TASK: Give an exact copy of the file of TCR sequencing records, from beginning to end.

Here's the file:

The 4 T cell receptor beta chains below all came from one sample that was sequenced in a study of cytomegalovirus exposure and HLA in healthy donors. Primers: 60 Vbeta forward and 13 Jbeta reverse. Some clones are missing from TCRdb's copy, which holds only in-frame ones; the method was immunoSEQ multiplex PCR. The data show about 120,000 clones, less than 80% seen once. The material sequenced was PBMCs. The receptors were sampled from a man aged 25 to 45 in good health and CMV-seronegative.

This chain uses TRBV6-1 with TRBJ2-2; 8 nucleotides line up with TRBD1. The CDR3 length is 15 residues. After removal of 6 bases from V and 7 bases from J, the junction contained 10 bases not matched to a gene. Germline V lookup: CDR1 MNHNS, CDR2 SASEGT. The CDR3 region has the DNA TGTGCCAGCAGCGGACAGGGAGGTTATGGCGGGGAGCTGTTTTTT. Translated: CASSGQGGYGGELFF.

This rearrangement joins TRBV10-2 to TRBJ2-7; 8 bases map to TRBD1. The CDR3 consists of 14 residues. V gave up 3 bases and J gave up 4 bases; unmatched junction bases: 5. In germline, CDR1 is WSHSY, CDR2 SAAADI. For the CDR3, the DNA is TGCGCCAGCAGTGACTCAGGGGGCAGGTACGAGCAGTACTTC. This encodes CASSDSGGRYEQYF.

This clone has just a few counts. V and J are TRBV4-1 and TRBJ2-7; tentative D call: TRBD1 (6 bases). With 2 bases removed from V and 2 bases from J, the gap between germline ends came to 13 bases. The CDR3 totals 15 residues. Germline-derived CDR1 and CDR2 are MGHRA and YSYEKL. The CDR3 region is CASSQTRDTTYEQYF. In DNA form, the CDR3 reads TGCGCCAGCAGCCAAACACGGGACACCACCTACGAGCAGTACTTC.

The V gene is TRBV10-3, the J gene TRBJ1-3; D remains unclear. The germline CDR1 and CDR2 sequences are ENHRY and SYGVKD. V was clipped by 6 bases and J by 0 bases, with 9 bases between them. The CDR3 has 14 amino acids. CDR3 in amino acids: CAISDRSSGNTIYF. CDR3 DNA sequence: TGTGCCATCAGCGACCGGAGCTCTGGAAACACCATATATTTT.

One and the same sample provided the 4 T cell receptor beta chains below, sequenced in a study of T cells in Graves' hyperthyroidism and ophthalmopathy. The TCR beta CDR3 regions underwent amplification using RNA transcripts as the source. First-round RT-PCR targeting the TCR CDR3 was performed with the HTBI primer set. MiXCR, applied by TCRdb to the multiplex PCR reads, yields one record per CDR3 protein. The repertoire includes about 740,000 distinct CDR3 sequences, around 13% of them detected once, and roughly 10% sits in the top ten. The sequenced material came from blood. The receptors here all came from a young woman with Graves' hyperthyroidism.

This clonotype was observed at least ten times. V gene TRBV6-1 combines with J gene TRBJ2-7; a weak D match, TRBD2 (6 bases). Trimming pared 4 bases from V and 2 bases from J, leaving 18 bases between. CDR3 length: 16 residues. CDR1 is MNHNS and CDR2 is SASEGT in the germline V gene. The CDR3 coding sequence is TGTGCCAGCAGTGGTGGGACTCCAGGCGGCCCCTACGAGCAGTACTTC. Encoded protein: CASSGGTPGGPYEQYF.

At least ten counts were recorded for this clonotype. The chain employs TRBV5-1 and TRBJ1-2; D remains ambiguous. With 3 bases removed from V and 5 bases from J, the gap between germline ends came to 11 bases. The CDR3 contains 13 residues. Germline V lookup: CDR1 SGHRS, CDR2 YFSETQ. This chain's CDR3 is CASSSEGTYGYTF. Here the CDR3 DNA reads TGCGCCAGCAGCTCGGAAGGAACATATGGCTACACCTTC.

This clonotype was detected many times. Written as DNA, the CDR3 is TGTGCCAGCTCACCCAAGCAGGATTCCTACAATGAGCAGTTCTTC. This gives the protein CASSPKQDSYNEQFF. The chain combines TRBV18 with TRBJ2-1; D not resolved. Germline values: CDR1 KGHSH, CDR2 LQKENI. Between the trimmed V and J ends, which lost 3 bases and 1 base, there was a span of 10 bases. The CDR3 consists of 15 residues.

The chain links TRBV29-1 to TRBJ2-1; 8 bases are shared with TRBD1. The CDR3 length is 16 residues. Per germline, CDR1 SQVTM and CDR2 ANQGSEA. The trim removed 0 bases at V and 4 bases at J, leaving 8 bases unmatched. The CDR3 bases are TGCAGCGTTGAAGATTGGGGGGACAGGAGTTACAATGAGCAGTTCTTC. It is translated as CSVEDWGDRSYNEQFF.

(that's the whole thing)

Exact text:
The 4 T cell receptor beta chains below all came from one sample that was sequenced in a study of cytomegalovirus exposure and HLA in healthy donors. Primers: 60 Vbeta forward and 13 Jbeta reverse. Some clones are missing from TCRdb's copy, which holds only in-frame ones; the method was immunoSEQ multiplex PCR. The data show about 120,000 clones, less than 80% seen once. The material sequenced was PBMCs. The receptors were sampled from a man aged 25 to 45 in good health and CMV-seronegative.

This chain uses TRBV6-1 with TRBJ2-2; 8 nucleotides line up with TRBD1. The CDR3 length is 15 residues. After removal of 6 bases from V and 7 bases from J, the junction contained 10 bases not matched to a gene. Germline V lookup: CDR1 MNHNS, CDR2 SASEGT. The CDR3 region has the DNA TGTGCCAGCAGCGGACAGGGAGGTTATGGCGGGGAGCTGTTTTTT. Translated: CASSGQGGYGGELFF.

This rearrangement joins TRBV10-2 to TRBJ2-7; 8 bases map to TRBD1. The CDR3 consists of 14 residues. V gave up 3 bases and J gave up 4 bases; unmatched junction bases: 5. In germline, CDR1 is WSHSY, CDR2 SAAADI. For the CDR3, the DNA is TGCGCCAGCAGTGACTCAGGGGGCAGGTACGAGCAGTACTTC. This encodes CASSDSGGRYEQYF.

This clone has just a few counts. V and J are TRBV4-1 and TRBJ2-7; tentative D call: TRBD1 (6 bases). With 2 bases removed from V and 2 bases from J, the gap between germline ends came to 13 bases. The CDR3 totals 15 residues. Germline-derived CDR1 and CDR2 are MGHRA and YSYEKL. The CDR3 region is CASSQTRDTTYEQYF. In DNA form, the CDR3 reads TGCGCCAGCAGCCAAACACGGGACACCACCTACGAGCAGTACTTC.

The V gene is TRBV10-3, the J gene TRBJ1-3; D remains unclear. The germline CDR1 and CDR2 sequences are ENHRY and SYGVKD. V was clipped by 6 bases and J by 0 bases, with 9 bases between them. The CDR3 has 14 amino acids. CDR3 in amino acids: CAISDRSSGNTIYF. CDR3 DNA sequence: TGTGCCATCAGCGACCGGAGCTCTGGAAACACCATATATTTT.

One and the same sample provided the 4 T cell receptor beta chains below, sequenced in a study of T cells in Graves' hyperthyroidism and ophthalmopathy. The TCR beta CDR3 regions underwent amplification using RNA transcripts as the source. First-round RT-PCR targeting the TCR CDR3 was performed with the HTBI primer set. MiXCR, applied by TCRdb to the multiplex PCR reads, yields one record per CDR3 protein. The repertoire includes about 740,000 distinct CDR3 sequences, around 13% of them detected once, and roughly 10% sits in the top ten. The sequenced material came from blood. The receptors here all came from a young woman with Graves' hyperthyroidism.

This clonotype was observed at least ten times. V gene TRBV6-1 combines with J gene TRBJ2-7; a weak D match, TRBD2 (6 bases). Trimming pared 4 bases from V and 2 bases from J, leaving 18 bases between. CDR3 length: 16 residues. CDR1 is MNHNS and CDR2 is SASEGT in the germline V gene. The CDR3 coding sequence is TGTGCCAGCAGTGGTGGGACTCCAGGCGGCCCCTACGAGCAGTACTTC. Encoded protein: CASSGGTPGGPYEQYF.

At least ten counts were recorded for this clonotype. The chain employs TRBV5-1 and TRBJ1-2; D remains ambiguous. With 3 bases removed from V and 5 bases from J, the gap between germline ends came to 11 bases. The CDR3 contains 13 residues. Germline V lookup: CDR1 SGHRS, CDR2 YFSETQ. This chain's CDR3 is CASSSEGTYGYTF. Here the CDR3 DNA reads TGCGCCAGCAGCTCGGAAGGAACATATGGCTACACCTTC.

This clonotype was detected many times. Written as DNA, the CDR3 is TGTGCCAGCTCACCCAAGCAGGATTCCTACAATGAGCAGTTCTTC. This gives the protein CASSPKQDSYNEQFF. The chain combines TRBV18 with TRBJ2-1; D not resolved. Germline values: CDR1 KGHSH, CDR2 LQKENI. Between the trimmed V and J ends, which lost 3 bases and 1 base, there was a span of 10 bases. The CDR3 consists of 15 residues.

The chain links TRBV29-1 to TRBJ2-1; 8 bases are shared with TRBD1. The CDR3 length is 16 residues. Per germline, CDR1 SQVTM and CDR2 ANQGSEA. The trim removed 0 bases at V and 4 bases at J, leaving 8 bases unmatched. The CDR3 bases are TGCAGCGTTGAAGATTGGGGGGACAGGAGTTACAATGAGCAGTTCTTC. It is translated as CSVEDWGDRSYNEQFF.